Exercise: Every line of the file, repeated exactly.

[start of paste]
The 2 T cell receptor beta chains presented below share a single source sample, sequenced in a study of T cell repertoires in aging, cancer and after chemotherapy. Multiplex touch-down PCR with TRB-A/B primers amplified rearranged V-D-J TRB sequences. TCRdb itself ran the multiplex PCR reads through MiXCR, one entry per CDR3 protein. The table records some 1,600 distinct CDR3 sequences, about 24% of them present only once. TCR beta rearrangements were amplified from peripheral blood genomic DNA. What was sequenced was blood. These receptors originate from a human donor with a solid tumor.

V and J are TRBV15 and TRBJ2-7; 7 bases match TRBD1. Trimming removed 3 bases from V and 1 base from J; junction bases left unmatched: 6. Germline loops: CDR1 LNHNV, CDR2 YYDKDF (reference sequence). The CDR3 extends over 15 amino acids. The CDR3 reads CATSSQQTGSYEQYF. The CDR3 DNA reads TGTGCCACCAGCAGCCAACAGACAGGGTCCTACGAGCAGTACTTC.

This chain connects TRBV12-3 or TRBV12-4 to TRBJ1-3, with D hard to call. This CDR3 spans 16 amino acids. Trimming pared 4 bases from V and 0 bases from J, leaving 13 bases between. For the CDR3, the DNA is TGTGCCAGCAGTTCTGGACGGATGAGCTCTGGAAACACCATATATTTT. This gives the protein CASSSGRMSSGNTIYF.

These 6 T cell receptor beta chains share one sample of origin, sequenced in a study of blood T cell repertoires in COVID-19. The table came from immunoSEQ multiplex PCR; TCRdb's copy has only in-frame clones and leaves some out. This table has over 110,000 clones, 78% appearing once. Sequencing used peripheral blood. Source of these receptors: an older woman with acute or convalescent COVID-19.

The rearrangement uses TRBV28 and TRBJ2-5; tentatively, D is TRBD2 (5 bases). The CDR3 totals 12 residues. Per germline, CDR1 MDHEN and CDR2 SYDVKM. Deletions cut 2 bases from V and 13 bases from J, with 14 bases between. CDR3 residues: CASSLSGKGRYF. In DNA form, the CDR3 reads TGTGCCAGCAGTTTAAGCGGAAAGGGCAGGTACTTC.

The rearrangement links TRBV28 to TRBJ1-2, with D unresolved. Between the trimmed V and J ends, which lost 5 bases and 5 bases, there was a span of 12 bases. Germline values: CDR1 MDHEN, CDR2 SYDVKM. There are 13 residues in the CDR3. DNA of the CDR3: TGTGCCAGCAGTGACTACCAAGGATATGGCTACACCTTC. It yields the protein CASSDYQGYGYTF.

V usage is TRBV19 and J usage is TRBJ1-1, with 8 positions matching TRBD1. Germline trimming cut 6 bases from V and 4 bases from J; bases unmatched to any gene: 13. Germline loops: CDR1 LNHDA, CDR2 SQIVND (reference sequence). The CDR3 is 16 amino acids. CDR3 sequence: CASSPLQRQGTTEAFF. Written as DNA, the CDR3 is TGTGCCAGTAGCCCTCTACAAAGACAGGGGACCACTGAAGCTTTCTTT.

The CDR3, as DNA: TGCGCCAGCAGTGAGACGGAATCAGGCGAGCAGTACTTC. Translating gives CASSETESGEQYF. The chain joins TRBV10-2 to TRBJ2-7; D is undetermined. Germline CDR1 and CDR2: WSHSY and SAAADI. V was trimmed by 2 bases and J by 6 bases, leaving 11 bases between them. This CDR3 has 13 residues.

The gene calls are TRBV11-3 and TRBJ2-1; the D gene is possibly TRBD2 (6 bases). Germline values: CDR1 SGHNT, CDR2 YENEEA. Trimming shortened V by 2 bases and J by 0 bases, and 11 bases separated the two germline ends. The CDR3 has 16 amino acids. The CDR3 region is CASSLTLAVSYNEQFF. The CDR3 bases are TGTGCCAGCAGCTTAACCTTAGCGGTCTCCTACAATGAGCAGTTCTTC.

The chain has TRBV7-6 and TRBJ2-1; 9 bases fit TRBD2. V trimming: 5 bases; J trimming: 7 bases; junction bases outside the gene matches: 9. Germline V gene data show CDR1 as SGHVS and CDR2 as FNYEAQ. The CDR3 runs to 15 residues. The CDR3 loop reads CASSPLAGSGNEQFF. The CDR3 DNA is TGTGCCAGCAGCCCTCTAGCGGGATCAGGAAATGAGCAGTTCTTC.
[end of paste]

The 2 T cell receptor beta chains presented below share a single source sample, sequenced in a study of T cell repertoires in aging, cancer and after chemotherapy. Multiplex touch-down PCR with TRB-A/B primers amplified rearranged V-D-J TRB sequences. TCRdb itself ran the multiplex PCR reads through MiXCR, one entry per CDR3 protein. The table records some 1,600 distinct CDR3 sequences, about 24% of them present only once. TCR beta rearrangements were amplified from peripheral blood genomic DNA. What was sequenced was blood. These receptors originate from a human donor with a solid tumor.

V and J are TRBV15 and TRBJ2-7; 7 bases match TRBD1. Trimming removed 3 bases from V and 1 base from J; junction bases left unmatched: 6. Germline loops: CDR1 LNHNV, CDR2 YYDKDF (reference sequence). The CDR3 extends over 15 amino acids. The CDR3 reads CATSSQQTGSYEQYF. The CDR3 DNA reads TGTGCCACCAGCAGCCAACAGACAGGGTCCTACGAGCAGTACTTC.

This chain connects TRBV12-3 or TRBV12-4 to TRBJ1-3, with D hard to call. This CDR3 spans 16 amino acids. Trimming pared 4 bases from V and 0 bases from J, leaving 13 bases between. For the CDR3, the DNA is TGTGCCAGCAGTTCTGGACGGATGAGCTCTGGAAACACCATATATTTT. This gives the protein CASSSGRMSSGNTIYF.

These 6 T cell receptor beta chains share one sample of origin, sequenced in a study of blood T cell repertoires in COVID-19. The table came from immunoSEQ multiplex PCR; TCRdb's copy has only in-frame clones and leaves some out. This table has over 110,000 clones, 78% appearing once. Sequencing used peripheral blood. Source of these receptors: an older woman with acute or convalescent COVID-19.

The rearrangement uses TRBV28 and TRBJ2-5; tentatively, D is TRBD2 (5 bases). The CDR3 totals 12 residues. Per germline, CDR1 MDHEN and CDR2 SYDVKM. Deletions cut 2 bases from V and 13 bases from J, with 14 bases between. CDR3 residues: CASSLSGKGRYF. In DNA form, the CDR3 reads TGTGCCAGCAGTTTAAGCGGAAAGGGCAGGTACTTC.

The rearrangement links TRBV28 to TRBJ1-2, with D unresolved. Between the trimmed V and J ends, which lost 5 bases and 5 bases, there was a span of 12 bases. Germline values: CDR1 MDHEN, CDR2 SYDVKM. There are 13 residues in the CDR3. DNA of the CDR3: TGTGCCAGCAGTGACTACCAAGGATATGGCTACACCTTC. It yields the protein CASSDYQGYGYTF.

V usage is TRBV19 and J usage is TRBJ1-1, with 8 positions matching TRBD1. Germline trimming cut 6 bases from V and 4 bases from J; bases unmatched to any gene: 13. Germline loops: CDR1 LNHDA, CDR2 SQIVND (reference sequence). The CDR3 is 16 amino acids. CDR3 sequence: CASSPLQRQGTTEAFF. Written as DNA, the CDR3 is TGTGCCAGTAGCCCTCTACAAAGACAGGGGACCACTGAAGCTTTCTTT.

The CDR3, as DNA: TGCGCCAGCAGTGAGACGGAATCAGGCGAGCAGTACTTC. Translating gives CASSETESGEQYF. The chain joins TRBV10-2 to TRBJ2-7; D is undetermined. Germline CDR1 and CDR2: WSHSY and SAAADI. V was trimmed by 2 bases and J by 6 bases, leaving 11 bases between them. This CDR3 has 13 residues.

The gene calls are TRBV11-3 and TRBJ2-1; the D gene is possibly TRBD2 (6 bases). Germline values: CDR1 SGHNT, CDR2 YENEEA. Trimming shortened V by 2 bases and J by 0 bases, and 11 bases separated the two germline ends. The CDR3 has 16 amino acids. The CDR3 region is CASSLTLAVSYNEQFF. The CDR3 bases are TGTGCCAGCAGCTTAACCTTAGCGGTCTCCTACAATGAGCAGTTCTTC.

The chain has TRBV7-6 and TRBJ2-1; 9 bases fit TRBD2. V trimming: 5 bases; J trimming: 7 bases; junction bases outside the gene matches: 9. Germline V gene data show CDR1 as SGHVS and CDR2 as FNYEAQ. The CDR3 runs to 15 residues. The CDR3 loop reads CASSPLAGSGNEQFF. The CDR3 DNA is TGTGCCAGCAGCCCTCTAGCGGGATCAGGAAATGAGCAGTTCTTC.